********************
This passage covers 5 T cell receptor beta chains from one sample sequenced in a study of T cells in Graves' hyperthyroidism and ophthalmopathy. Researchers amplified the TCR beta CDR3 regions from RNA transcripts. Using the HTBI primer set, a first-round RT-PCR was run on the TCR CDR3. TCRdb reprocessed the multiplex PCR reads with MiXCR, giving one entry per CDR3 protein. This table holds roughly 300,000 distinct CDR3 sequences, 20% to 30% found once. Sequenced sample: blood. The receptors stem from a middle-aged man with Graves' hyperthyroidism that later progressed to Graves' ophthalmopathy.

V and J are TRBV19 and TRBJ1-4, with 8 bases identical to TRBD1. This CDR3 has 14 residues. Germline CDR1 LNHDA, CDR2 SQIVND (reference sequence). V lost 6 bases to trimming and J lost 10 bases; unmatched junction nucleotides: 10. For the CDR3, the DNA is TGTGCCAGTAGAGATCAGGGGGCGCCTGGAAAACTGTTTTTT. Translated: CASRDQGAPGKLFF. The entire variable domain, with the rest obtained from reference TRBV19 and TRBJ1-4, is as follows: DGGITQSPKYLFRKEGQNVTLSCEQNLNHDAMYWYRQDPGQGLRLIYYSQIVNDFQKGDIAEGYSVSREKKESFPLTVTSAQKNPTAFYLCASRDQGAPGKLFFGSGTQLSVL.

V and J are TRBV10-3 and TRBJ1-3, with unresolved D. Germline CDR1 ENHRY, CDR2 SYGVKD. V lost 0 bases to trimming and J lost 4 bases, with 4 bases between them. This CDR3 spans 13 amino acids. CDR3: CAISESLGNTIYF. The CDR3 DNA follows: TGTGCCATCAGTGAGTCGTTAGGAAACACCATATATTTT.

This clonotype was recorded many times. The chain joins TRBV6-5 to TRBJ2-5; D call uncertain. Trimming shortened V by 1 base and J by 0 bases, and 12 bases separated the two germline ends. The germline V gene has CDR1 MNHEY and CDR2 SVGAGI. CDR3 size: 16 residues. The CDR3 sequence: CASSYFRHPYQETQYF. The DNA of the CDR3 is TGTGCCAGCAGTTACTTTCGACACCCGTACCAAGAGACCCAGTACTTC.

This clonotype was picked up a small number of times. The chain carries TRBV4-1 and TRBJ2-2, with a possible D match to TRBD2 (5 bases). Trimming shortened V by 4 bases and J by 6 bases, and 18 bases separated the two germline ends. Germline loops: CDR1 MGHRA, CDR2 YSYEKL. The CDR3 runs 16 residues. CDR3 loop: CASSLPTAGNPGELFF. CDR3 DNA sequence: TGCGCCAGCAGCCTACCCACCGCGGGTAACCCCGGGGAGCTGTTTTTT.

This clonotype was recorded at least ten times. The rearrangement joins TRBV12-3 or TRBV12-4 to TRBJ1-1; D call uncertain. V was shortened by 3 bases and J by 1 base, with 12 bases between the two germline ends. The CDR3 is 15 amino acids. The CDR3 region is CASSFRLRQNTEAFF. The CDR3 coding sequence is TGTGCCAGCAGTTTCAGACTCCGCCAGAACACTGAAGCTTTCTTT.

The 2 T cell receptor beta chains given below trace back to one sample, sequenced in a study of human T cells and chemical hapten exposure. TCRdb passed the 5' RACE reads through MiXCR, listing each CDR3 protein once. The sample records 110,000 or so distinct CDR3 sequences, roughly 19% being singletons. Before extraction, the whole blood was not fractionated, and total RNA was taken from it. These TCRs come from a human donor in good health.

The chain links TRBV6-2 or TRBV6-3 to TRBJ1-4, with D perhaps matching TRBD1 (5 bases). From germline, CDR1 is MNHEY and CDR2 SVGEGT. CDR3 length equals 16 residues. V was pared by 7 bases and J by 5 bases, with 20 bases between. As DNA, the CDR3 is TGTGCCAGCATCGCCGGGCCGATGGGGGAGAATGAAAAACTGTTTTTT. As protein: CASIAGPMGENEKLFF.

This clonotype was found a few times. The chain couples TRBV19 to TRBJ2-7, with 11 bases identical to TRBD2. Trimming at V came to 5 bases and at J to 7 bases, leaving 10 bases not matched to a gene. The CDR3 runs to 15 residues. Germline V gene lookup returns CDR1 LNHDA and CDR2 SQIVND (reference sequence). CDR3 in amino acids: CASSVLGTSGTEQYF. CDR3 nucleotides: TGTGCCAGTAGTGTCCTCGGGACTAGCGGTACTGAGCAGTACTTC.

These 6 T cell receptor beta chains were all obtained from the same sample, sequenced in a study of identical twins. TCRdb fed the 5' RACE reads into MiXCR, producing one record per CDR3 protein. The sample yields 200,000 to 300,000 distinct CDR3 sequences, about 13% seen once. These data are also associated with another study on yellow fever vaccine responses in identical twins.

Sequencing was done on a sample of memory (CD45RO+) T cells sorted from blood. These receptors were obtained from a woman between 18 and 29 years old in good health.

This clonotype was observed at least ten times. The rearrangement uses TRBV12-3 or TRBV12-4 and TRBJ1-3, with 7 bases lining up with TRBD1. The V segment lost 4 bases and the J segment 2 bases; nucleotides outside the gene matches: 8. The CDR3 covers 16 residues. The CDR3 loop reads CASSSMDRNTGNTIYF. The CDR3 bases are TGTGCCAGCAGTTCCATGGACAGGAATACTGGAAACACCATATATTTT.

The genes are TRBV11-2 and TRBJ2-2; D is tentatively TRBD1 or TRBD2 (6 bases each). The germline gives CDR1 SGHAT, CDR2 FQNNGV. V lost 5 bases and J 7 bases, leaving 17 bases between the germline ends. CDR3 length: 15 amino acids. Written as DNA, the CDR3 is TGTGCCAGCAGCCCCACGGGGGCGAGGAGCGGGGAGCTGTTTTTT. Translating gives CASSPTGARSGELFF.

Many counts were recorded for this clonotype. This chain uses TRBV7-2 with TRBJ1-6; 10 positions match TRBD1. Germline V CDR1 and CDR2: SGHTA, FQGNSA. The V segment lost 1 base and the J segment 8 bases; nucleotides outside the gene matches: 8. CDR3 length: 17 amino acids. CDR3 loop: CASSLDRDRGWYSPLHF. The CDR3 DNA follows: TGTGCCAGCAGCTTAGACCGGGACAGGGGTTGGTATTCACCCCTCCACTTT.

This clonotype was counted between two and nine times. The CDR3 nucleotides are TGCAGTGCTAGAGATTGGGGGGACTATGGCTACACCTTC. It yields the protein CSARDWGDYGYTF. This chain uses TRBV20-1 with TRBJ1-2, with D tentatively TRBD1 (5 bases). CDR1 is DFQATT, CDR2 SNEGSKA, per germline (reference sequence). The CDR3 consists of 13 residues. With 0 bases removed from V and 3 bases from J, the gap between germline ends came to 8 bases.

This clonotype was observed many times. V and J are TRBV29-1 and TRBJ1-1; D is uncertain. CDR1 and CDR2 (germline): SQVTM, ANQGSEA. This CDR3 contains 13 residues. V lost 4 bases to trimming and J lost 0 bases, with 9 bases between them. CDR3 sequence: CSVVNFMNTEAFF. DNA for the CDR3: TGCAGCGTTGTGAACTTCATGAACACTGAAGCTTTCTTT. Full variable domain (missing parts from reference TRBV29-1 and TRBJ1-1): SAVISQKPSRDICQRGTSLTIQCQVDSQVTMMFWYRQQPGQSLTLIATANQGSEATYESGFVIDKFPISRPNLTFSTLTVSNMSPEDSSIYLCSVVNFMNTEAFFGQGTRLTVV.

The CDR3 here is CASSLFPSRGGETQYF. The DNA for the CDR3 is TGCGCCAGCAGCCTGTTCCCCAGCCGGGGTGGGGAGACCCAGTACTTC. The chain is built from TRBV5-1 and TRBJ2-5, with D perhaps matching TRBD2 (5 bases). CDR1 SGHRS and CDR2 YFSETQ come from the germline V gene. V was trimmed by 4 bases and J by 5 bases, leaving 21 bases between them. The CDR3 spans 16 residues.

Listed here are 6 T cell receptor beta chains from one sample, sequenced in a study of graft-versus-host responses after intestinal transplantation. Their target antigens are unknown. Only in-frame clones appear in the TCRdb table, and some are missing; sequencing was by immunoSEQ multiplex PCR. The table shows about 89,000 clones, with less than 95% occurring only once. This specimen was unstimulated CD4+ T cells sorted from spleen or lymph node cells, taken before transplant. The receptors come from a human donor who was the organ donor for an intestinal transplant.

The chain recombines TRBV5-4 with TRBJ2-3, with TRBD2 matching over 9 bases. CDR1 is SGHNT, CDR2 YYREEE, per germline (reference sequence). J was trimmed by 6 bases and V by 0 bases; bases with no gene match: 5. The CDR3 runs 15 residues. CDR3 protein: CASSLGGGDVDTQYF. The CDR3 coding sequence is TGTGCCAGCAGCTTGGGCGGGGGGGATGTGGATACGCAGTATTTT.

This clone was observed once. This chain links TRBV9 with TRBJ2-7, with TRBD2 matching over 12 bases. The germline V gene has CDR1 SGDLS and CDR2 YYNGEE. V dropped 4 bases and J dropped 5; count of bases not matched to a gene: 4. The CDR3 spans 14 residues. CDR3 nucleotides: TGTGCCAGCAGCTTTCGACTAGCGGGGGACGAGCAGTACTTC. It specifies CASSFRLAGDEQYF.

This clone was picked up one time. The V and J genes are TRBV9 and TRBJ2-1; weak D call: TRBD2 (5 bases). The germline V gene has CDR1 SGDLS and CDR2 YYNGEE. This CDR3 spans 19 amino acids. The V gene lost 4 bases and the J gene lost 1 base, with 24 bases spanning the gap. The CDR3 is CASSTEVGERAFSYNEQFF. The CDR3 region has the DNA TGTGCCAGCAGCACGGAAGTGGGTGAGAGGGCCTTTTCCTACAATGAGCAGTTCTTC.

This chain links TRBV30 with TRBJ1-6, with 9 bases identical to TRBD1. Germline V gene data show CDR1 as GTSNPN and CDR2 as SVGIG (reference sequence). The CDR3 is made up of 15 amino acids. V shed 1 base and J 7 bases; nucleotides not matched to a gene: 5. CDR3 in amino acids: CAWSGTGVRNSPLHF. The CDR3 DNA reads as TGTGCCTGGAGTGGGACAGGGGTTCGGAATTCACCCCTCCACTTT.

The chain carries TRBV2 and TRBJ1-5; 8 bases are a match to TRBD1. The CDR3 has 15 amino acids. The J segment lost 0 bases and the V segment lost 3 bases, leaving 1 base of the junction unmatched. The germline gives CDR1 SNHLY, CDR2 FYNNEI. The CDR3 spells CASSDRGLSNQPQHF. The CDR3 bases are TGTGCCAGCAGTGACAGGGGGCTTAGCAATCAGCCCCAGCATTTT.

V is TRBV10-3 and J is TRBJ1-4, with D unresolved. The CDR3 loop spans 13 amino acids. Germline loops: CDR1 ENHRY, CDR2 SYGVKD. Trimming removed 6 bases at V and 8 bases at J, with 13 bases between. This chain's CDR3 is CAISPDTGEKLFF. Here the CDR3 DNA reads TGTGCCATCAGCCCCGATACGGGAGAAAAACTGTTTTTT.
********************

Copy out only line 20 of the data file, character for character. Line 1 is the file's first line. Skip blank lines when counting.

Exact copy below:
This clone was observed once. This chain links TRBV9 with TRBJ2-7, with TRBD2 matching over 12 bases. The germline V gene has CDR1 SGDLS and CDR2 YYNGEE. V dropped 4 bases and J dropped 5; count of bases not matched to a gene: 4. The CDR3 spans 14 residues. CDR3 nucleotides: TGTGCCAGCAGCTTTCGACTAGCGGGGGACGAGCAGTACTTC. It specifies CASSFRLAGDEQYF.